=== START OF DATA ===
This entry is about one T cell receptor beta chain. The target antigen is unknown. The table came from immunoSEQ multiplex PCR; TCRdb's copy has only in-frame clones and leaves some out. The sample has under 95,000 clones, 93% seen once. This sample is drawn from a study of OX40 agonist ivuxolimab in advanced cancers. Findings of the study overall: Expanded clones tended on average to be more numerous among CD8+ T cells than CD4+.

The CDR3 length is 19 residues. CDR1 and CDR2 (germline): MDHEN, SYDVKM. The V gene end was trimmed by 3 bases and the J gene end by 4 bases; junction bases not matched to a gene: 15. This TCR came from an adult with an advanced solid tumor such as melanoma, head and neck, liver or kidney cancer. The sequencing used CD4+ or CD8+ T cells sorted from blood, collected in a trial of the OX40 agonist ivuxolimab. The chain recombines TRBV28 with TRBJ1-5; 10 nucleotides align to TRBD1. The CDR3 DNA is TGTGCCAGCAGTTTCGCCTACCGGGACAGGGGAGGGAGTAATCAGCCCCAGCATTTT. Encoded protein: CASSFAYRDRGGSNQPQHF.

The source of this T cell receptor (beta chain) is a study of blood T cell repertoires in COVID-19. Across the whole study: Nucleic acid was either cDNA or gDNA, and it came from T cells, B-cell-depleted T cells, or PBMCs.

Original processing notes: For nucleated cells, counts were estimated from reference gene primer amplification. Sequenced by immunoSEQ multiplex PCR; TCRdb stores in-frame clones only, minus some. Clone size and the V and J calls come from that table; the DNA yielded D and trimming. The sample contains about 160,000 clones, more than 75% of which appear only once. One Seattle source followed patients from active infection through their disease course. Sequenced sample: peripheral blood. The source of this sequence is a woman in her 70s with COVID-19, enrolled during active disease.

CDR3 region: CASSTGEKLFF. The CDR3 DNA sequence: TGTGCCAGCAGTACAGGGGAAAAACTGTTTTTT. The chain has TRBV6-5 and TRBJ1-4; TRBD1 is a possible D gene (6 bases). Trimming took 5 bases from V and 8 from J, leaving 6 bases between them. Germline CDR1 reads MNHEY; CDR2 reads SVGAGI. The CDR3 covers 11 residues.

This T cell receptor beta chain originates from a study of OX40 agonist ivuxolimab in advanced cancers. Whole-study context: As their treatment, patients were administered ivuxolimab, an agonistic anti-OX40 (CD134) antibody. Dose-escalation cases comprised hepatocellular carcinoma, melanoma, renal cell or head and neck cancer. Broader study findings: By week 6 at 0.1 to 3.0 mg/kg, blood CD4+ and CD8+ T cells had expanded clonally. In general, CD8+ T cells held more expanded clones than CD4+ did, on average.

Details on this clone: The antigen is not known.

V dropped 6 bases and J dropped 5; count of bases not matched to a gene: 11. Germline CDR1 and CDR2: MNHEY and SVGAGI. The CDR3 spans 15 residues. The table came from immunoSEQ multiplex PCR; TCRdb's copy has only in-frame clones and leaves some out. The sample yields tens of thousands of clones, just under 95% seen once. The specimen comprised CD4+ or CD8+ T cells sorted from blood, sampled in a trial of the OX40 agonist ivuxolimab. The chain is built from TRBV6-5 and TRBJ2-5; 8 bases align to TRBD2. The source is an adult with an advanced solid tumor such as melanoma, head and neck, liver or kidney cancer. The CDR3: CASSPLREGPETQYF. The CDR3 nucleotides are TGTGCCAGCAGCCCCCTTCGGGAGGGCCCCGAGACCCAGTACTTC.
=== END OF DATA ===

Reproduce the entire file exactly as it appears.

This entry is about one T cell receptor beta chain. The target antigen is unknown. The table came from immunoSEQ multiplex PCR; TCRdb's copy has only in-frame clones and leaves some out. The sample has under 95,000 clones, 93% seen once. This sample is drawn from a study of OX40 agonist ivuxolimab in advanced cancers. Findings of the study overall: Expanded clones tended on average to be more numerous among CD8+ T cells than CD4+.

The CDR3 length is 19 residues. CDR1 and CDR2 (germline): MDHEN, SYDVKM. The V gene end was trimmed by 3 bases and the J gene end by 4 bases; junction bases not matched to a gene: 15. This TCR came from an adult with an advanced solid tumor such as melanoma, head and neck, liver or kidney cancer. The sequencing used CD4+ or CD8+ T cells sorted from blood, collected in a trial of the OX40 agonist ivuxolimab. The chain recombines TRBV28 with TRBJ1-5; 10 nucleotides align to TRBD1. The CDR3 DNA is TGTGCCAGCAGTTTCGCCTACCGGGACAGGGGAGGGAGTAATCAGCCCCAGCATTTT. Encoded protein: CASSFAYRDRGGSNQPQHF.

The source of this T cell receptor (beta chain) is a study of blood T cell repertoires in COVID-19. Across the whole study: Nucleic acid was either cDNA or gDNA, and it came from T cells, B-cell-depleted T cells, or PBMCs.

Original processing notes: For nucleated cells, counts were estimated from reference gene primer amplification. Sequenced by immunoSEQ multiplex PCR; TCRdb stores in-frame clones only, minus some. Clone size and the V and J calls come from that table; the DNA yielded D and trimming. The sample contains about 160,000 clones, more than 75% of which appear only once. One Seattle source followed patients from active infection through their disease course. Sequenced sample: peripheral blood. The source of this sequence is a woman in her 70s with COVID-19, enrolled during active disease.

CDR3 region: CASSTGEKLFF. The CDR3 DNA sequence: TGTGCCAGCAGTACAGGGGAAAAACTGTTTTTT. The chain has TRBV6-5 and TRBJ1-4; TRBD1 is a possible D gene (6 bases). Trimming took 5 bases from V and 8 from J, leaving 6 bases between them. Germline CDR1 reads MNHEY; CDR2 reads SVGAGI. The CDR3 covers 11 residues.

This T cell receptor beta chain originates from a study of OX40 agonist ivuxolimab in advanced cancers. Whole-study context: As their treatment, patients were administered ivuxolimab, an agonistic anti-OX40 (CD134) antibody. Dose-escalation cases comprised hepatocellular carcinoma, melanoma, renal cell or head and neck cancer. Broader study findings: By week 6 at 0.1 to 3.0 mg/kg, blood CD4+ and CD8+ T cells had expanded clonally. In general, CD8+ T cells held more expanded clones than CD4+ did, on average.

Details on this clone: The antigen is not known.

V dropped 6 bases and J dropped 5; count of bases not matched to a gene: 11. Germline CDR1 and CDR2: MNHEY and SVGAGI. The CDR3 spans 15 residues. The table came from immunoSEQ multiplex PCR; TCRdb's copy has only in-frame clones and leaves some out. The sample yields tens of thousands of clones, just under 95% seen once. The specimen comprised CD4+ or CD8+ T cells sorted from blood, sampled in a trial of the OX40 agonist ivuxolimab. The chain is built from TRBV6-5 and TRBJ2-5; 8 bases align to TRBD2. The source is an adult with an advanced solid tumor such as melanoma, head and neck, liver or kidney cancer. The CDR3: CASSPLREGPETQYF. The CDR3 nucleotides are TGTGCCAGCAGCCCCCTTCGGGAGGGCCCCGAGACCCAGTACTTC.